ELLSWORTH, Maine — Improving water quality in a stream running through Ellsworth’s commercial district will take time and forward thinking but can be accomplished in cost-effective ways that also enhance the area’s aesthetics, residents and business owners were told Wednesday.
Few people driving along Route 1 through Ellsworth’s commercial strip likely realize that a brook flows underneath the road, parking lots and strip malls. But by the time Card Brook empties into the Union River estuary near the city’s marina it often has picked up salt, sediment, trash and other pollutants washed off pavement during storms.
For that reason, Card Brook is among roughly 30 brooks and streams around Maine on the state’s latest list of “impaired” water bodies requiring assessments and targeted plans to bring water quality back up to federal standards.
On Wednesday evening, about two dozen people gathered at Ellsworth City Hall to begin discussing the issue as a first step toward eventually developing a plan to improve conditions in the Card Brook watershed.
“This is a long process, and we are not going to be doing this overnight,” Michele Gagnon, Ellsworth’s city planner, told the group. “We are just starting.”
The largest source of pollution into Card Brook is runoff from roads, roofs and parking lots that funnel water into the brook during storms. Card Brook does not meet standards for bacteria, dissolved oxygen and aquatic life.
Although officially designated as an impaired stream, Card Brook is not in as bad shape as streams such as Long Creek near Portland’s Maine Mall and Penjajawoc Stream in the area of Bangor Mall, both of which are the focus of intense restoration efforts.
But speakers said Wednesday that Ellsworth can learn from some of the steps taken in Portland, Bangor and other towns both big and small to avoid worsening the water quality issues in Card Brook.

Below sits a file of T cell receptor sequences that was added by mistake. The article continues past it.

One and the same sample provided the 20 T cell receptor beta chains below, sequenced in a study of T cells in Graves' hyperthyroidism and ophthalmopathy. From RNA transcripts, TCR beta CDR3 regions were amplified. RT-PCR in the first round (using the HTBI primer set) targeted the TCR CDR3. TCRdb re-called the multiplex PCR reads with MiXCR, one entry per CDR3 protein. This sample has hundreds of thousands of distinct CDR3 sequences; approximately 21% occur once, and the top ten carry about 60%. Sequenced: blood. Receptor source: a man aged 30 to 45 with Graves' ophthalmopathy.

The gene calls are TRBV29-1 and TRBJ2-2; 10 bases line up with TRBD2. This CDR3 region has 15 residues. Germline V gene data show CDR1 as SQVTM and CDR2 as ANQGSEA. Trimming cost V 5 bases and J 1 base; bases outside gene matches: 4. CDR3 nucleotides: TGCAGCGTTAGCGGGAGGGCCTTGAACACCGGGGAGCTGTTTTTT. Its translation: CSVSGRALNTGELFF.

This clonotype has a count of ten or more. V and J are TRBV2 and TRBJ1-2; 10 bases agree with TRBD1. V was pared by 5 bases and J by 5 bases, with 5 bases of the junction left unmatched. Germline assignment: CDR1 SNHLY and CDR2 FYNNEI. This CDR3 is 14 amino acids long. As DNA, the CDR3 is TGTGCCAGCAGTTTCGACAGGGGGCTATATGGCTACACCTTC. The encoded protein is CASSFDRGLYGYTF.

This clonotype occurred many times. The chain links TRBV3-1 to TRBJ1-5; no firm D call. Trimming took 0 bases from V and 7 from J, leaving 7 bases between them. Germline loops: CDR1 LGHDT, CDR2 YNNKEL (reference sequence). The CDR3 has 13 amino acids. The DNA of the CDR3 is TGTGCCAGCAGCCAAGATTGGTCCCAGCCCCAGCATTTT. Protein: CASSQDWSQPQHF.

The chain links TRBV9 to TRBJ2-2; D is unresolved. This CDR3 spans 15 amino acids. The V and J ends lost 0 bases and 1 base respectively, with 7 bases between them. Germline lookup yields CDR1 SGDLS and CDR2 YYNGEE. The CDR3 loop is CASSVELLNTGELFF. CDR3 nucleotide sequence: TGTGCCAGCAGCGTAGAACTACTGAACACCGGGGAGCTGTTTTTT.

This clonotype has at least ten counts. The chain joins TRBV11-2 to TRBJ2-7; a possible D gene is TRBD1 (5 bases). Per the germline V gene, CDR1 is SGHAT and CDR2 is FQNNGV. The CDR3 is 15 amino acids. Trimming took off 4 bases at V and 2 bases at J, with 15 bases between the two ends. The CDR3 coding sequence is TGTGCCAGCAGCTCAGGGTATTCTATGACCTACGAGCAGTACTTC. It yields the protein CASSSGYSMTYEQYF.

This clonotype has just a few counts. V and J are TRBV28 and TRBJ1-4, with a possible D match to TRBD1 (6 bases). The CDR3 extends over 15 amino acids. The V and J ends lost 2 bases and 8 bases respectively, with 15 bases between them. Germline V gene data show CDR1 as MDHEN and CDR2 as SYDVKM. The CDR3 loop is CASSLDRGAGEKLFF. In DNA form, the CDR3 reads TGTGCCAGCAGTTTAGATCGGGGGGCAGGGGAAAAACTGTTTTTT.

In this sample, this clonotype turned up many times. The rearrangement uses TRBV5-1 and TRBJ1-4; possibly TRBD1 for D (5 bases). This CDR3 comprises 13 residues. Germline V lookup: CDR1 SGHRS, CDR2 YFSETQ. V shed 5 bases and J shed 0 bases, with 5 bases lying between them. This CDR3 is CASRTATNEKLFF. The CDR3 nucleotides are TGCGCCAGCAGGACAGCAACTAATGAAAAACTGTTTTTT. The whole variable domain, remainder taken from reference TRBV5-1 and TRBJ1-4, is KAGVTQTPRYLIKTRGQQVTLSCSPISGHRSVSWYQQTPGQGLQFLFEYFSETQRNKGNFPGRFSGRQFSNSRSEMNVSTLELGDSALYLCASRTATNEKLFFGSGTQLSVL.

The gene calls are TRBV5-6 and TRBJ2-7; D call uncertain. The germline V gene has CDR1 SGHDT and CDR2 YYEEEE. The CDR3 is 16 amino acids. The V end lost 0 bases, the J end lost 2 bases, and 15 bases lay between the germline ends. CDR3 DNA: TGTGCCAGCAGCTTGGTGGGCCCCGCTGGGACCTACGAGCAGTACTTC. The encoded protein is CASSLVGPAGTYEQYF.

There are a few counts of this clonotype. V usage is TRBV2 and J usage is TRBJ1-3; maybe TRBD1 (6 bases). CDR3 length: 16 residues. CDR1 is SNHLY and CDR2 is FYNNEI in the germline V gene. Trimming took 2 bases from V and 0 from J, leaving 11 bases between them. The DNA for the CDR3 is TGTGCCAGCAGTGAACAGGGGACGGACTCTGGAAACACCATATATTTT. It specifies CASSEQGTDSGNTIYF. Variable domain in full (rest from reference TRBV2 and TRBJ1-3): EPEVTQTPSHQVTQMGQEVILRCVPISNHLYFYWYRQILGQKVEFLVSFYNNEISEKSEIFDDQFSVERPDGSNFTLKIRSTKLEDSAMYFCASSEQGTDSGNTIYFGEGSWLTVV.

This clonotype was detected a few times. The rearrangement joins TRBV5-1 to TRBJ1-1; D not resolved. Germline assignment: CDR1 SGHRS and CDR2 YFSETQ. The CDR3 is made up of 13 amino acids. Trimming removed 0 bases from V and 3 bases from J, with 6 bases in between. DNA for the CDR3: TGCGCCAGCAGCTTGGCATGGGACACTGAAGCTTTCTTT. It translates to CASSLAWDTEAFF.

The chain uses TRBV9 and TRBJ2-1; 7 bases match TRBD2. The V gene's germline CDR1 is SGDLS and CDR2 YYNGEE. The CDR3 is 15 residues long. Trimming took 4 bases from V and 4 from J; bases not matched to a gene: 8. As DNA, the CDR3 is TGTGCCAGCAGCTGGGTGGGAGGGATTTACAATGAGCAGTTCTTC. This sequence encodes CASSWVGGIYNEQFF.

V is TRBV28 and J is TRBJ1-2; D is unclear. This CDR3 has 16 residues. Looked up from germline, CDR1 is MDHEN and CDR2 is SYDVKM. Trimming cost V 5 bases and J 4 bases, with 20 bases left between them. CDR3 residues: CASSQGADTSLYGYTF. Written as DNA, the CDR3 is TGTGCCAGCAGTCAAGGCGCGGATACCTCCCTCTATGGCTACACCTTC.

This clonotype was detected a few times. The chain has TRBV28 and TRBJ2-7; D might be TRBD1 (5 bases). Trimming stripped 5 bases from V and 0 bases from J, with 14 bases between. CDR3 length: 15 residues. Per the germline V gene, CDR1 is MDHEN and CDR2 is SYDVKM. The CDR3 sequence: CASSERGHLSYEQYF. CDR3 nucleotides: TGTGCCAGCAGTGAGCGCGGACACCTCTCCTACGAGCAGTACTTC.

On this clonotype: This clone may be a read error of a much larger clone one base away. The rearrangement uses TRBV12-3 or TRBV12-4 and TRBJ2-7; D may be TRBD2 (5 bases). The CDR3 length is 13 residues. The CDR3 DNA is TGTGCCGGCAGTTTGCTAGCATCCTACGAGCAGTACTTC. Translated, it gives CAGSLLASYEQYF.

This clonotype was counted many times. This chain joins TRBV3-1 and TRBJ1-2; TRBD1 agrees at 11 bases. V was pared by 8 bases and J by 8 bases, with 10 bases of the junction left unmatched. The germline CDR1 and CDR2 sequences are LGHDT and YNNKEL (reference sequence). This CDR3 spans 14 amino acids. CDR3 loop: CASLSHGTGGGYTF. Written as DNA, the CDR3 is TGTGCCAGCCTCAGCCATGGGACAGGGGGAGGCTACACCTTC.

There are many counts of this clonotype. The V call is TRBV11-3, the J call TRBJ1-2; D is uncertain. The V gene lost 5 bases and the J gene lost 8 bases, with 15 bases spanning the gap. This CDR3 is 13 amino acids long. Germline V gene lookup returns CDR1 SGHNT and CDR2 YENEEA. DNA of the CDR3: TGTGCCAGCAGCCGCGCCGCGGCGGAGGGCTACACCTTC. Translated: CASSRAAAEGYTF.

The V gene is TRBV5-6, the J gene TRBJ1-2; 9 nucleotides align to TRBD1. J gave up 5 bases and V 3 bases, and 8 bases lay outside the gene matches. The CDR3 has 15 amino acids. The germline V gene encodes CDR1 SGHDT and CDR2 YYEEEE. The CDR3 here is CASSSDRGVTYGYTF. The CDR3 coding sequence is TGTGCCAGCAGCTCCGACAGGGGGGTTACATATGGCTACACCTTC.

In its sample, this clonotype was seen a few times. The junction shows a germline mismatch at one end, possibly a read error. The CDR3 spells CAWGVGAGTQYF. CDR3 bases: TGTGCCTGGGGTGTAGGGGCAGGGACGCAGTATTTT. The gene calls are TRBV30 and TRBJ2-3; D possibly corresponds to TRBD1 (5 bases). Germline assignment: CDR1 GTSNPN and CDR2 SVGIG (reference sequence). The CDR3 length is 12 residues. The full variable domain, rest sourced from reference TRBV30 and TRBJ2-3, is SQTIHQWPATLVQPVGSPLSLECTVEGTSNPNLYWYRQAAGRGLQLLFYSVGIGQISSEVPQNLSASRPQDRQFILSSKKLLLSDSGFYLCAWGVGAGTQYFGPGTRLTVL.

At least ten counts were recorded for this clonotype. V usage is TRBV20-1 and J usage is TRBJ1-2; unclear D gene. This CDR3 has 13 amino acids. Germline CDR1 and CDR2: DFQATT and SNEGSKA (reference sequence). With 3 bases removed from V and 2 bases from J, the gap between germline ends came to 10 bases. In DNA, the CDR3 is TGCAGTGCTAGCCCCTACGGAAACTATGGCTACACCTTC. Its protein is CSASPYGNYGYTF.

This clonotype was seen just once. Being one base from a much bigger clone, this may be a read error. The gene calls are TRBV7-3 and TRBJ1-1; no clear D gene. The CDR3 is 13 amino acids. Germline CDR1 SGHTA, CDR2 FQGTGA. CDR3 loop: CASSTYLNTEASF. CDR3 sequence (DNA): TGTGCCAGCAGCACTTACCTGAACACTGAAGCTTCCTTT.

“We are looking at changing the way we do things,” said LaMarr Clannon, the state coordinator with the Maine NEMO program that helps municipal officials make land use decisions.
Clannon said studies prove that the traditional drainage or stormwater retention ponds are not effective at filtering out pollutants and are often unsightly. Instead, communities and developers are finding success with relatively simple changes such as vegetated islands in parking lots, vegetated strips along streets, living “green roofs” and rain gardens or planters beneath downspouts.
Another developing technology is porous pavement, which allows rain to seep into the specially layered roadbed rather than pool on the surface and run off into nearby streams. Clannon said porous pavement is in use on heavily traveled Maine Mall Road in South Portland.
While many of these techniques cost more, Clannon said many developers and communities found they saved money over the long run because they didn’t have to build retention ponds or other stormwater management systems.
Melissa Evers with the Maine Department of Environmental Protection said the DEP has determined that in order to meet the water quality standards assigned to Card Brook, the watershed would have to reduce stormwater runoff by approximately 14 percent.
Working with the city and community members, the DEP hopes to develop a watershed management plan that will address existing storm water problems and prevent future degradation by use of some of these alternative stormwater management techniques.